Cerebral Palsy


Getting around safely is a primary concern whatever age you are. Whatever decisions you make about your mobility, remember to review them regularly and seek out the financial support you’re entitled to in order to get the equipment and aids that will suit you best.

Using a wheelchair or mobility aid

Getting around safely gets harder as you get older. If you speak to most older people with cerebral palsy they’ll tell you they distinctly remember the time when they began using a wheelchair or mobility aid or the first time, and what circumstances led up to that point. For some it’s the result of a fall or stay in hospital, for others it’s a conscious choice.

  • What’s most important in the context of your life? For example, would using a wheelchair or using a walking aid be less restrictive than walking slower? Or do you feel walking would give you less restrictions?
  • Are you walking now but feel you want to build your confidence? Adult therapy could help you work on areas of concern.
  • If you’re using a wheelchair or aid how is it working out? Is it the right one for you?
  • Would like to regain your mobility?

Reducing pain

Chronic pain is all consuming and can make life very difficult indeed. Changing pain can be a long process and it does require commitment. Your GP can refer you to a specialist pain clinic, or you may decide to try therapy as a way to tackle the root cause.

An example:

Bobath Scotland worked with someone who sat in a particular position at a computer all day in her wheelchair. She had been struggling with pain in her middle back for a long time and was fed up taking painkillers.

The treatment plan involved working on the stiffer areas where movement was lost. A new style wheelchair was found that would suit better suit, and the client was advised to take regular breaks from her screen. This would allow her body a chance to relax and move in different ways throughout the day. She is now pain-free.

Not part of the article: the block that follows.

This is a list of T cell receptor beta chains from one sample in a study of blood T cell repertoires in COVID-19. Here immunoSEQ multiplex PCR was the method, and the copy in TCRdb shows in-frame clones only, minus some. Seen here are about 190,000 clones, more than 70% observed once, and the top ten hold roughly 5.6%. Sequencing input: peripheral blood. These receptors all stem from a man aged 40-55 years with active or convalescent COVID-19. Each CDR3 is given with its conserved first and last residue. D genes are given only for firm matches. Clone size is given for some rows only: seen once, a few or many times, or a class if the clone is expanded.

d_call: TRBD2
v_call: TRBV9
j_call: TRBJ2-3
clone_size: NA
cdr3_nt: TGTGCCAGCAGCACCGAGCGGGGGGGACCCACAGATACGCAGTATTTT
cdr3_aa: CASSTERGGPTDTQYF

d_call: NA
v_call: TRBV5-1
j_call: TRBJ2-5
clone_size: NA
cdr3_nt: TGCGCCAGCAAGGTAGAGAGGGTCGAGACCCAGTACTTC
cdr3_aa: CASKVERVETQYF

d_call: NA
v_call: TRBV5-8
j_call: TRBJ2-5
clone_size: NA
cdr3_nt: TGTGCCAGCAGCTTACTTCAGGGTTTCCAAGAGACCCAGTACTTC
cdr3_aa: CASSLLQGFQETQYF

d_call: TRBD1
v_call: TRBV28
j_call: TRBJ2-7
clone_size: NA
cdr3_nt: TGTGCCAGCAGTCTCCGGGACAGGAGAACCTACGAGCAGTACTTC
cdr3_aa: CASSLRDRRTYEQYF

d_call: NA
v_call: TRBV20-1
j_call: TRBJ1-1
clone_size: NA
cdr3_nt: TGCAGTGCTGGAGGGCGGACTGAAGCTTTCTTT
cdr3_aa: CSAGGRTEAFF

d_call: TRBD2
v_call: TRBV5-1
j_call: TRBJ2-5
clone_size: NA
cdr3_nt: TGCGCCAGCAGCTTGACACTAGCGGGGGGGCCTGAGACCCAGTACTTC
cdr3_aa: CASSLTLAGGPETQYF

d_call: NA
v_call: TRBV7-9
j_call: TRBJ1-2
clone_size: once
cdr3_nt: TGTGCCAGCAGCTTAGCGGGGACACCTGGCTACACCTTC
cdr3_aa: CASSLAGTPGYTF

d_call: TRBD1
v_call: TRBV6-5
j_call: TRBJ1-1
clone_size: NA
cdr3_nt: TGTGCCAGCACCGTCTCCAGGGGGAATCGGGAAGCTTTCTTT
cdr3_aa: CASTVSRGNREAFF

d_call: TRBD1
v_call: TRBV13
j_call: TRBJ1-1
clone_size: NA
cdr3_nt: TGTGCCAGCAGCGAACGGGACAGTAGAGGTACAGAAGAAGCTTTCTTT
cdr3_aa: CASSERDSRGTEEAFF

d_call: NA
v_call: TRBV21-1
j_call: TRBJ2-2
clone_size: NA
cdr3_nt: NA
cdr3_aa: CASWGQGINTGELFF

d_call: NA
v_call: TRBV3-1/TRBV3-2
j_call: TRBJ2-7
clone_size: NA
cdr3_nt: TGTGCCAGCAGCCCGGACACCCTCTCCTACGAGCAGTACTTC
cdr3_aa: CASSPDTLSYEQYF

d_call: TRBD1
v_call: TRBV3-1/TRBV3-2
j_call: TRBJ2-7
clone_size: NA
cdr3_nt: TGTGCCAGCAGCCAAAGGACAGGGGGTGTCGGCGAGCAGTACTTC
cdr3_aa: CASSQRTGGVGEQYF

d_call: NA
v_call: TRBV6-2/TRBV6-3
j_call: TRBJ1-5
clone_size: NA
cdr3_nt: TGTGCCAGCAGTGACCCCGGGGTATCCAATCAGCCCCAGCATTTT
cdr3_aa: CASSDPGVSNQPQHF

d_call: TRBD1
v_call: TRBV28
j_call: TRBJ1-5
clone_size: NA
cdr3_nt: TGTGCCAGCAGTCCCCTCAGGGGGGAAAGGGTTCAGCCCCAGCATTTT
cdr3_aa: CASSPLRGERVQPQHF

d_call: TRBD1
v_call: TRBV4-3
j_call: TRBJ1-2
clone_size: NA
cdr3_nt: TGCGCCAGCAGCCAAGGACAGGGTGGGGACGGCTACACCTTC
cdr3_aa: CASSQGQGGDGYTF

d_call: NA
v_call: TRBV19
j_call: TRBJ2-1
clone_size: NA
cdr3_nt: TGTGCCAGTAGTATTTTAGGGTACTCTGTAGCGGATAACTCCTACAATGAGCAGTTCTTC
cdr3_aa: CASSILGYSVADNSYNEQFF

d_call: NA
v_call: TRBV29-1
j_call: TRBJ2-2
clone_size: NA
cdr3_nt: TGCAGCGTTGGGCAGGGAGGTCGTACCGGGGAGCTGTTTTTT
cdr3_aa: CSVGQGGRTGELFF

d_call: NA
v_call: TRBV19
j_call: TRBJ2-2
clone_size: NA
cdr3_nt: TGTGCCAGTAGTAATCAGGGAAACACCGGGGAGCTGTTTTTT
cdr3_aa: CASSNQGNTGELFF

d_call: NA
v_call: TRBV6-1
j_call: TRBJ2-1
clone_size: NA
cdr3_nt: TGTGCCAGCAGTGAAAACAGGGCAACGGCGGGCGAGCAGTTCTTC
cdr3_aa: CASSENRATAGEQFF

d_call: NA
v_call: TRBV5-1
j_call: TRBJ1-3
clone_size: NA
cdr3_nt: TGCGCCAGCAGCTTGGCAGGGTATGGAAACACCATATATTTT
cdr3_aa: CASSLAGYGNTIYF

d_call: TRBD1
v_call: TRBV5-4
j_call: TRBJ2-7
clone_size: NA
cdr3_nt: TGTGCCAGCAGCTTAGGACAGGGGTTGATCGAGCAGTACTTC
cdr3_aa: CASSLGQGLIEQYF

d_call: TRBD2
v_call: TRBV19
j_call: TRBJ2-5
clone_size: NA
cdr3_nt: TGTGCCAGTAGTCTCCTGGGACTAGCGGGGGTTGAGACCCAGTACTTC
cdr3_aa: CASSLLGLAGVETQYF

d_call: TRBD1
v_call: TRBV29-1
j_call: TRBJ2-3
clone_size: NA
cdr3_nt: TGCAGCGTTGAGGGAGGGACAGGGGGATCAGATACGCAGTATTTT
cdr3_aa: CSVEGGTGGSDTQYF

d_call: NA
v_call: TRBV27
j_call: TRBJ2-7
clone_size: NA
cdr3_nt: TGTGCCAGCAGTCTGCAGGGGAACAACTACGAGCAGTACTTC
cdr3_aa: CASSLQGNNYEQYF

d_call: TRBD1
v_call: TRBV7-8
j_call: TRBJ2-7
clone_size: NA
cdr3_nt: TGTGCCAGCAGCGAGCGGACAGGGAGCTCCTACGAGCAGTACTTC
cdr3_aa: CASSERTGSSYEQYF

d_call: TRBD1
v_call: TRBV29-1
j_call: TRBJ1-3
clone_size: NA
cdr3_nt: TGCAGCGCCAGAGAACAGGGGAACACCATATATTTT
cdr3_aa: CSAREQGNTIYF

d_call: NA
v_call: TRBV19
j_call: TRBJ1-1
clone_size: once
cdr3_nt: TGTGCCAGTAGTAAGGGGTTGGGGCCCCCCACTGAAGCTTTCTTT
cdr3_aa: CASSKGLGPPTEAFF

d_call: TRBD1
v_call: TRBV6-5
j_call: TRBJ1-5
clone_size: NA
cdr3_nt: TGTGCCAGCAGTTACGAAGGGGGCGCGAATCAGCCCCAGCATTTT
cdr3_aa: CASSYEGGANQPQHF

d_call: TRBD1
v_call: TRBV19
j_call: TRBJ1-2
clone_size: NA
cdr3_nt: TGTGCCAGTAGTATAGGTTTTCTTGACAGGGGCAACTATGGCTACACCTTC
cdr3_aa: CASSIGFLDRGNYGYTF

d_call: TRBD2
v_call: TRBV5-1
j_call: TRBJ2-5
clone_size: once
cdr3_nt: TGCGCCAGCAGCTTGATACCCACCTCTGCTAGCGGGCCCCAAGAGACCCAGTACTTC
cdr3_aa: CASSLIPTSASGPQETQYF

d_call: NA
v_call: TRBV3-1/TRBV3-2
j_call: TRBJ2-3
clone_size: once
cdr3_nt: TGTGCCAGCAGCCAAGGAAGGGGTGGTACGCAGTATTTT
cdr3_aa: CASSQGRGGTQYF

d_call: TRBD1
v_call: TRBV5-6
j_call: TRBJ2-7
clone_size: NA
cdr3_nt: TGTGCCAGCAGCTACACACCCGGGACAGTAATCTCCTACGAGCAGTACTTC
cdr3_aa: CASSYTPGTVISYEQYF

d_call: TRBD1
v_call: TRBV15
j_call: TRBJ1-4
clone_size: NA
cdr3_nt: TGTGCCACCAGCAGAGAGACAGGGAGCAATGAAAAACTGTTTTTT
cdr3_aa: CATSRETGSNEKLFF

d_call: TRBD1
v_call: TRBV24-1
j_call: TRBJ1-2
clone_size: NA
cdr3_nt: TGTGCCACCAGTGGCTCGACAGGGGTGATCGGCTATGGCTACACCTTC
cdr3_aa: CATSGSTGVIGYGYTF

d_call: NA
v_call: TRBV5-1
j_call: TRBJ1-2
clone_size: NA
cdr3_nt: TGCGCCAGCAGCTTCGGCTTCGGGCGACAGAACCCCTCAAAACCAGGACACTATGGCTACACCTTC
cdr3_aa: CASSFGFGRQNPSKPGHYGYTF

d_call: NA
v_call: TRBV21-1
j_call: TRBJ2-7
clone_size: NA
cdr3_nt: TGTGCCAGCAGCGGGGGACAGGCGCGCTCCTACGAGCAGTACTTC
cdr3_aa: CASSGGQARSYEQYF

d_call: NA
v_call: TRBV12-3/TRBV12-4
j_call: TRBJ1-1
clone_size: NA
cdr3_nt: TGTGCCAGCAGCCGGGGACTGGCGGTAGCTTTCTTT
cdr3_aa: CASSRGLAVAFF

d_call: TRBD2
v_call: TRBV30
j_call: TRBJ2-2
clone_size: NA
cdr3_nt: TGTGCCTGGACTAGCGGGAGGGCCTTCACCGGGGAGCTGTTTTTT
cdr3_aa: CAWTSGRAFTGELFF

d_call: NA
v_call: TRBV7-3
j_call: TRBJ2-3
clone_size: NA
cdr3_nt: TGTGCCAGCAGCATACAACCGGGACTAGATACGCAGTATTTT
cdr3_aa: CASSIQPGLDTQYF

What kind of help is available?

Care Information Scotland offers comprehensive information on your right access to self-directed support. This is available through your local council’s social care department and can be used in many ways, including buying or accessing mobility equipment. If you are unhappy with your current situation or mobility aids, ask for an assessment of care, and don’t forget you are entitled to regular reviews.

Bobath Scotland are also happy to speak to anyone who has a query about the management of cerebral palsy in adults. They offer a free initial consultation and reduced rates through the Helping Hands scheme.

Find out more

Capability Scotland have produced a comprehensive guide on mobility services in Scotland including Motability, the blue badge scheme and accessible car hire.

Disability Information Scotland also provides a series of detailed information guides on all topics relating to mobility, from benefits and access, to aids and equipment.

Care Information Scotland can provide you with further details on Care Assessments.

Self Directed Support Scotland is an independent organisation that can help you find local support and advice on Self Directed Support.

Jack's Story

"He is becoming a lot more aware of the fact he is different. It can be difficult to answer these questions but I just try to answer him honestly and explain that everyone is different in some way."

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